|Radishes, Paris style.|
And with a few days to eat nothing but exactly what I want, a Friday evening visit to Borough Market was the perfect way to get the weekend up and running.
This itself seemed apt, coming as it did just days into Love Your Local Market Fortnight: a time to promote real food and real producers; food that looks and tastes like proper food, and is sold by people, often, who produce it themselves, and certainly care about it.
Given The Other Half's tastes, the menus for such a weekend are easy: seafood and offal. Although not together. Obviously.
It started, on Friday evening, with scallops, pan fried briefly, with canellini beans, chili and lamb's lettuce. River Café Two Easy is the bible for these weekends.
Other purchases included asparagus, plum tomatoes, Jersey Royals and the first English strawberries of the year.
Borough was busy with, as ever, a combination of tourists and bright young things enjoying the start of the weekend.
The market prides itself – and rightly so – on being twinned with the legendary La Boqueria in Barcelona. The tragedy is that the London prices mitigate against everyone being able to use it. In that wonderful market off La Rambla, you'll see little old ladies carefully picking out produce. Not here, sadly.
Where good food in many parts of the Continent is available to all and considered a birthright, there is much more of a class divide in the UK, as with so much else.
Much the same can be said of Broadway Market, although not to quite the same extent: I know that I'm not the only local who shops there, although first thing on a Saturday morning, I'm always convinced that half the 'hipsters' sitting outside cafes with coffee have come straight from Hoxton nightspots with nary an encounter with sleep.
And on Saturday morning, it was straight to Matthew to see what offal he had, with a lovely piece of lamb's liver, thinly sliced, going into the bag.
Next up, fish.
Unfortunately, Vicki had nothing that I wanted, so Fin & Founder had to do the business. I bought a Dover sole and a squid.
"Shall I fillet it?" said the young man of the sole. I demurred. He seemed surprised and offered to at least trim the fins. I demurred again. He almost begged to be allowed to rinse it. I allowed him to do so.
My refusal to let him do anything with the squid appeared even more shocking. "It can make a mess," he offered rather lamely.
"Oh not if you do it properly," I returned, adding that I enjoy doing it - and that it's easy. I left with squid and sole intact in the face of someone who appeared to have the love of knife work that would have delighted a mohel.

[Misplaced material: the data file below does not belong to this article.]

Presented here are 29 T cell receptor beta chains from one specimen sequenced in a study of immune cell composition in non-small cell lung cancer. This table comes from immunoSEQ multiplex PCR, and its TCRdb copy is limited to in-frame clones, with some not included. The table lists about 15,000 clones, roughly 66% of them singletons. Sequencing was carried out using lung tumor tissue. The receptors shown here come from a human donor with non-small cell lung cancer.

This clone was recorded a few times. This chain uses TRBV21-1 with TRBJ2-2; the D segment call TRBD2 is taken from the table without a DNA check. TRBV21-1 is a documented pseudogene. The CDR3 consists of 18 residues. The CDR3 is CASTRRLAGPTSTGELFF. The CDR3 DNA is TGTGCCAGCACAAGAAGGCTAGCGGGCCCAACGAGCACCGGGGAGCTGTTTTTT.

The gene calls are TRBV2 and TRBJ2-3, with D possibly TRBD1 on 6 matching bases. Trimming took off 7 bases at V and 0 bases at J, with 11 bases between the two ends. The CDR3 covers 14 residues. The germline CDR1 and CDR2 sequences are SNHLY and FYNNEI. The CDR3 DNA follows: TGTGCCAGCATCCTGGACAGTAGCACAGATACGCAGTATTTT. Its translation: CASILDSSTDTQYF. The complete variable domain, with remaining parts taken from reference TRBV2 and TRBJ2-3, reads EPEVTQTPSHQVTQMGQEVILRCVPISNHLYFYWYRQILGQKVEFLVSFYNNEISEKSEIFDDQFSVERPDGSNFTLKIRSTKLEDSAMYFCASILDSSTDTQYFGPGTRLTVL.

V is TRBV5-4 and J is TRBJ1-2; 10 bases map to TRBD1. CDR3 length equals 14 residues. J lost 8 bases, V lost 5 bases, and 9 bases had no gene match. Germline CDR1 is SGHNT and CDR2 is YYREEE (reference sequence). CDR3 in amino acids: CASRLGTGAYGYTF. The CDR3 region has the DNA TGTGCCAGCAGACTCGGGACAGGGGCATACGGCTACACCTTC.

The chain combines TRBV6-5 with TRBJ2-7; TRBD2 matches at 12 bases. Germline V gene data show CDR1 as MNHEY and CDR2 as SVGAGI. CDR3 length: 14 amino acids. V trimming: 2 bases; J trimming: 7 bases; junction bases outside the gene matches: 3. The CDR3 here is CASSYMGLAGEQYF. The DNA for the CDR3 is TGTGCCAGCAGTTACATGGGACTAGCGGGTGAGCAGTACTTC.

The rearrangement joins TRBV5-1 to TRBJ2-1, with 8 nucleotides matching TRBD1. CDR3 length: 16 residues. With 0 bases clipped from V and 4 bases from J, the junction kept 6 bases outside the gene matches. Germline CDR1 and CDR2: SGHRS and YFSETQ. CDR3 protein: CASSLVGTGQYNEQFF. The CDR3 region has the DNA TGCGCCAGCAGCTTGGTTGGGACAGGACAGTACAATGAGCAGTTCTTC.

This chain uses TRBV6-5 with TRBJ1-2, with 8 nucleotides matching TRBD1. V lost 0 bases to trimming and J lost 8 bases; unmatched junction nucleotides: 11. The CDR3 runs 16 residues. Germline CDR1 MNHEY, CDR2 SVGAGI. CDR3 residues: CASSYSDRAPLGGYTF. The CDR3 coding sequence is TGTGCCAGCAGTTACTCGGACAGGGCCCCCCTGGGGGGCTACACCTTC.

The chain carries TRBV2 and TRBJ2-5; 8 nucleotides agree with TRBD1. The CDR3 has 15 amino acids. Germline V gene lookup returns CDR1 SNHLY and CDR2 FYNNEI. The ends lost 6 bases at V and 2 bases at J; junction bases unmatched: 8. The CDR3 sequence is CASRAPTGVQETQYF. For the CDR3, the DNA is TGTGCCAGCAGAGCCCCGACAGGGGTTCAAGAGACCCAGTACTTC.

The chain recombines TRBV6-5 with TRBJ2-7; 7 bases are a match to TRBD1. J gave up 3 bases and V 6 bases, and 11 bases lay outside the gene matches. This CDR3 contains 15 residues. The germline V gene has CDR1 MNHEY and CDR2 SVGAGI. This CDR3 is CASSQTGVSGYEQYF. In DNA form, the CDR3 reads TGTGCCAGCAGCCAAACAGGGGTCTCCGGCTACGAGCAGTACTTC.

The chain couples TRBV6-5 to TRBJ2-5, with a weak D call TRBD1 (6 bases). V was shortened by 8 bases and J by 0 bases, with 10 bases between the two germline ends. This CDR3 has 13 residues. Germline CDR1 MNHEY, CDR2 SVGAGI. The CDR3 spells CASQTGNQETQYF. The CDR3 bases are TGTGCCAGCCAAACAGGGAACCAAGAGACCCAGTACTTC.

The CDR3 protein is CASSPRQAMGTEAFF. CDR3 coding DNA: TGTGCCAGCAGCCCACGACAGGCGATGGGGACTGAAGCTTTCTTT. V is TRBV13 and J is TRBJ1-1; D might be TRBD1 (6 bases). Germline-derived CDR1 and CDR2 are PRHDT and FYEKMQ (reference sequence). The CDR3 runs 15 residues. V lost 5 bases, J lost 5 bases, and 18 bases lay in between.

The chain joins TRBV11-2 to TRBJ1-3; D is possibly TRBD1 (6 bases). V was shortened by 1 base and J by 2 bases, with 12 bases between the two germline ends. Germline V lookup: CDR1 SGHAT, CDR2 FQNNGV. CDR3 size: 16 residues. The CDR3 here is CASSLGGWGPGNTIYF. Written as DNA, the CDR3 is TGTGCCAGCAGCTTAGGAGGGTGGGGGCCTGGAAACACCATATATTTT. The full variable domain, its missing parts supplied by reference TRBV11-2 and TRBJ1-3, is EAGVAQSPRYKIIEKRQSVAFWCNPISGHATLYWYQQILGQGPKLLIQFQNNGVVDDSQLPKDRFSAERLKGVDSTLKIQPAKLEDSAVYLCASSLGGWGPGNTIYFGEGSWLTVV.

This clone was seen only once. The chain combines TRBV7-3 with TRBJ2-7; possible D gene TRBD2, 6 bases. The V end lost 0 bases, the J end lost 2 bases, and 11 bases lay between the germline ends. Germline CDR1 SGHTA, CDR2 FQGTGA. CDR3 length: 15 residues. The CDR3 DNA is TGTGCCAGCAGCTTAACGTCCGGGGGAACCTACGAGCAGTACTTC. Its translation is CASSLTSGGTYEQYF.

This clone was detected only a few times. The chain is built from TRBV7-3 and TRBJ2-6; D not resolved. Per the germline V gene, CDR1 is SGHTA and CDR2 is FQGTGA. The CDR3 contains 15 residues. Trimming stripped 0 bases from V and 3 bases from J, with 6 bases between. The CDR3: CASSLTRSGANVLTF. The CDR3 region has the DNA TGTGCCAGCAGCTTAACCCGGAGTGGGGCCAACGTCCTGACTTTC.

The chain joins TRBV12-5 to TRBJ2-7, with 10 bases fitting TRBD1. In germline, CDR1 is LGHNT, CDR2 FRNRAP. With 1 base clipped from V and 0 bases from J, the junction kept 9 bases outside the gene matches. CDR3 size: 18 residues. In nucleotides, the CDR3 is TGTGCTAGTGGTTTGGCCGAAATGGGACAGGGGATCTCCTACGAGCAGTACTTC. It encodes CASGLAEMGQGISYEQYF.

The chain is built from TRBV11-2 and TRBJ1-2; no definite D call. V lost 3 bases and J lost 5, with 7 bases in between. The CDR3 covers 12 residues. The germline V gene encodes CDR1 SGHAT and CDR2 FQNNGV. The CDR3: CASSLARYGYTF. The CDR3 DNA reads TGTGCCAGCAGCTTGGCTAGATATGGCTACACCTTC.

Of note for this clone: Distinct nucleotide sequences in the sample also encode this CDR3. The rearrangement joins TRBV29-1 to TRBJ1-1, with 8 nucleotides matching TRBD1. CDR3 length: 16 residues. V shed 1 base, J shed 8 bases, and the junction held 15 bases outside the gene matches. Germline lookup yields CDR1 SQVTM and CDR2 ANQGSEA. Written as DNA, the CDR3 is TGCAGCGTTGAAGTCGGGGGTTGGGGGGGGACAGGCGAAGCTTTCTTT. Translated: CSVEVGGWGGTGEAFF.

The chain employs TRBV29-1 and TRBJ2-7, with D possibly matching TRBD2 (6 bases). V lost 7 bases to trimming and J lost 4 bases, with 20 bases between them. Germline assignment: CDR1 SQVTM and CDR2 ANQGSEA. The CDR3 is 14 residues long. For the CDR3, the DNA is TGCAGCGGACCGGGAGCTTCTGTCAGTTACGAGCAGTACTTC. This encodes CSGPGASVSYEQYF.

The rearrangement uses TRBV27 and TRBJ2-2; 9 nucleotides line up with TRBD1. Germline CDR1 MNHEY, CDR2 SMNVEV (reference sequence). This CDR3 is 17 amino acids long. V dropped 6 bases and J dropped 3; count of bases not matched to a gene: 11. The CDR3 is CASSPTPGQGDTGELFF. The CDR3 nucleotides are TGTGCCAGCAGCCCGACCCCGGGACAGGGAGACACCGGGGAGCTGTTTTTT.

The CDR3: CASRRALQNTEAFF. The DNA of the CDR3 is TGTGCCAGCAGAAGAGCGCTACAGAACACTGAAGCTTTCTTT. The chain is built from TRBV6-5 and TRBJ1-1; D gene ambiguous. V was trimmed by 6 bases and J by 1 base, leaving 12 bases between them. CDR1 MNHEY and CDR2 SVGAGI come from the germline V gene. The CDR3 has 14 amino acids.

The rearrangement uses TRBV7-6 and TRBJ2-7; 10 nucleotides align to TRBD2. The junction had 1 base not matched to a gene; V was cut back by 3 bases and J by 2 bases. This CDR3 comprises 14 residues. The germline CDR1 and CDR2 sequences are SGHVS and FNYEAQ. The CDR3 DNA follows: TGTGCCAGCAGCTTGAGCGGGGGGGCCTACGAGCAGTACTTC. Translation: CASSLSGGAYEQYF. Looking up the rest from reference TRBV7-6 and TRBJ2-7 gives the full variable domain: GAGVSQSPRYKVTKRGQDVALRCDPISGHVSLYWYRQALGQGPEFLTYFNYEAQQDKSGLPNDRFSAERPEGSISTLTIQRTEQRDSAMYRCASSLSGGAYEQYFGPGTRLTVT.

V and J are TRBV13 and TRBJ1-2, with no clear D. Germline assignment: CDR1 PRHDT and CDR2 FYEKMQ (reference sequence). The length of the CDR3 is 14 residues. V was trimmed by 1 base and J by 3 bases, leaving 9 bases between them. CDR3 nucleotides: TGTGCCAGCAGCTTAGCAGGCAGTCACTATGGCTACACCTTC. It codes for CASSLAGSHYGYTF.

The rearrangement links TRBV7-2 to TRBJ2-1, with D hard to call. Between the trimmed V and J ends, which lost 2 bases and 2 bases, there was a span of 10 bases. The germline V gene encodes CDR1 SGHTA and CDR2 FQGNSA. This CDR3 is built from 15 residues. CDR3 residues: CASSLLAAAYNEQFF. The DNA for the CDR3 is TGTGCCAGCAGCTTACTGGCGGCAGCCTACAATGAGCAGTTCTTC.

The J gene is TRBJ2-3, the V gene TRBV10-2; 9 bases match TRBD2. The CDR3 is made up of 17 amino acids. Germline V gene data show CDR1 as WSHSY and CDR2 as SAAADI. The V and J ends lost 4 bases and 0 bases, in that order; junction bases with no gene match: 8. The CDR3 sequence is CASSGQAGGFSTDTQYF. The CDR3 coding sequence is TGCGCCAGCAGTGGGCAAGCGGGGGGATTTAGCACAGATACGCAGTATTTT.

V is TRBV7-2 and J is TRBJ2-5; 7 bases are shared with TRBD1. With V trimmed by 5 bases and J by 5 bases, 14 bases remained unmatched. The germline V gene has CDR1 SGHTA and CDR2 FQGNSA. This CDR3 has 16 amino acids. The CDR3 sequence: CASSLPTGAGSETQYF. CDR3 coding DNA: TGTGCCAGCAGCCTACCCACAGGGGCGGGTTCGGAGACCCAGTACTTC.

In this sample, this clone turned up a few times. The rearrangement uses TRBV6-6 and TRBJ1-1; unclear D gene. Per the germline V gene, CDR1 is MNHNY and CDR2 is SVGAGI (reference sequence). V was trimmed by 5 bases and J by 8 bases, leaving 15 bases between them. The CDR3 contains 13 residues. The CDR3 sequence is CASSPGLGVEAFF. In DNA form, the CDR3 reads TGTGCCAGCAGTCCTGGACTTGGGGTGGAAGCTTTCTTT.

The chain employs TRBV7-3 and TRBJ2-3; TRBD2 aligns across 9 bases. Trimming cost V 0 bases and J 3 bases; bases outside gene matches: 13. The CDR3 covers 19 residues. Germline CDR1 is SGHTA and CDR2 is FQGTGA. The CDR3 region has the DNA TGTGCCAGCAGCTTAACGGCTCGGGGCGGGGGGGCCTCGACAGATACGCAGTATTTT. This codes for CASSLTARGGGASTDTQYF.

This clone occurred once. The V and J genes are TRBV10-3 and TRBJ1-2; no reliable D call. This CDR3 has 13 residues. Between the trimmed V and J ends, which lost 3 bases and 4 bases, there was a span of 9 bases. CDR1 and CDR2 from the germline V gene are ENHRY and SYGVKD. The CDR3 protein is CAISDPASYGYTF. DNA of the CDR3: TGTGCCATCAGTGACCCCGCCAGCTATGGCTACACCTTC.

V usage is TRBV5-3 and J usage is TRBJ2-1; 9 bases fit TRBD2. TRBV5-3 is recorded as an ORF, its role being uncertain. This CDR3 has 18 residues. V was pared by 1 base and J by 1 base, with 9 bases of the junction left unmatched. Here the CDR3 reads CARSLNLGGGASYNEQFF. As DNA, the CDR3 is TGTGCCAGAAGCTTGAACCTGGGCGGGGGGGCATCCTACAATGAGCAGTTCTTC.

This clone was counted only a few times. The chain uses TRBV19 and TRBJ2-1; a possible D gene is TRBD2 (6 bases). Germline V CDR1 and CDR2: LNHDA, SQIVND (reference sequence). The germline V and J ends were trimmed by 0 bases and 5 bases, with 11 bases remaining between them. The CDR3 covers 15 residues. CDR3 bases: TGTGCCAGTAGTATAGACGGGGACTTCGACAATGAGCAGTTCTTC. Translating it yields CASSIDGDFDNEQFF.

|Selection vegetables in Barcelona.|
I understand that this is part and parcel of the Fin and Founder routine; that it's their way of 'adding value' (and thus helping justify their prices).
And of course there's also an expectation that many customers will lack the skills to prep fish.
Requiring no cutting at all, I also bought a handful of the season's first samphire.
Back at Mark's Ash Green Organics, which is increasingly becoming my go-to greengrocer, fine beans, a courgette, oranges and rhubarb were added to the mix.
The simplicity of approach continued with Saturday lunch. Jerseys were scraped and boiled, to be served with briefly boiled asparagus (four minutes – they were quite thick), and four slices of the liver, pan fried in a very little olive oil.
A 'gravy' was made by melting a teaspoon of redcurrant jelly into the meat juices while it briefly rested.
The only other things required are salt, pepper and good butter.
For evening, it was back to River Café and a recipe I'd tried before.
Take your squid, clean it and thinly slice.
Then take a courgette and cut it into matchsticks.
|Octopus in Venice.|
Previously, I'd made the mistake of grating the squash far too finely and it all but disappeared. This time, I just used a razor-sharp paring knife and cut it up that way. Salt these for about 15 minutes, then rinse and dry.
This is a very, very quick cook, so it's best to be a bit cheffy and prep all the ingredients first.
Thinly slice as much chili as takes your fancy. Thinly slice a clove of garlic. Juice and zest some lemon.
Get a pan good and hot, add a generous splash of olive oil and, when it's really hot, pop in the squid.
Stir briefly and then add the chili and a grind or two of black pepper.
Stir again, give it all a couple of minutes, then add the courgette and the garlic. Let it cook through – it doesn't take long – and add the lemon. Stir once, twice – and it's ready to serve.
The original recipe serves this with spaghetti, but I opted instead for some good, fresh baguette. It needs little or no added salt.
And it is a feast.
Sunday went a bit off piste in terms of plans, so I saved the sole for Monday and managed, incredibly, to do the best filleting job I've ever managed (it was quite large) and then grill the fillets and serve them with Jerseys and asparagus and fine beans to welcome home The Other Half.
Good food should be a birthright for all of us. And good markets, where you can get good, seasonal produce, should be available for everyone.
Fortunately, many places do still have them – and they're not the rather 'posh' ones like Borough or even Broadway.
|Tomatoes in Collioure – I dream of them.|
So make sure you love your own local market – you know it's worth it.
And now a tiny 'fession.
Earlier in this piece, I mentioned tourists at Borough. Well, I like to photograph markets too – both at home and abroad.
Markets are wonderful places. So instead of a couple of shots of liver or scallops on a plate, I decided to illustrate this piece with a very few, varied shots.
I hope you enjoy.
And perhaps more to the point – enjoy your own local markets.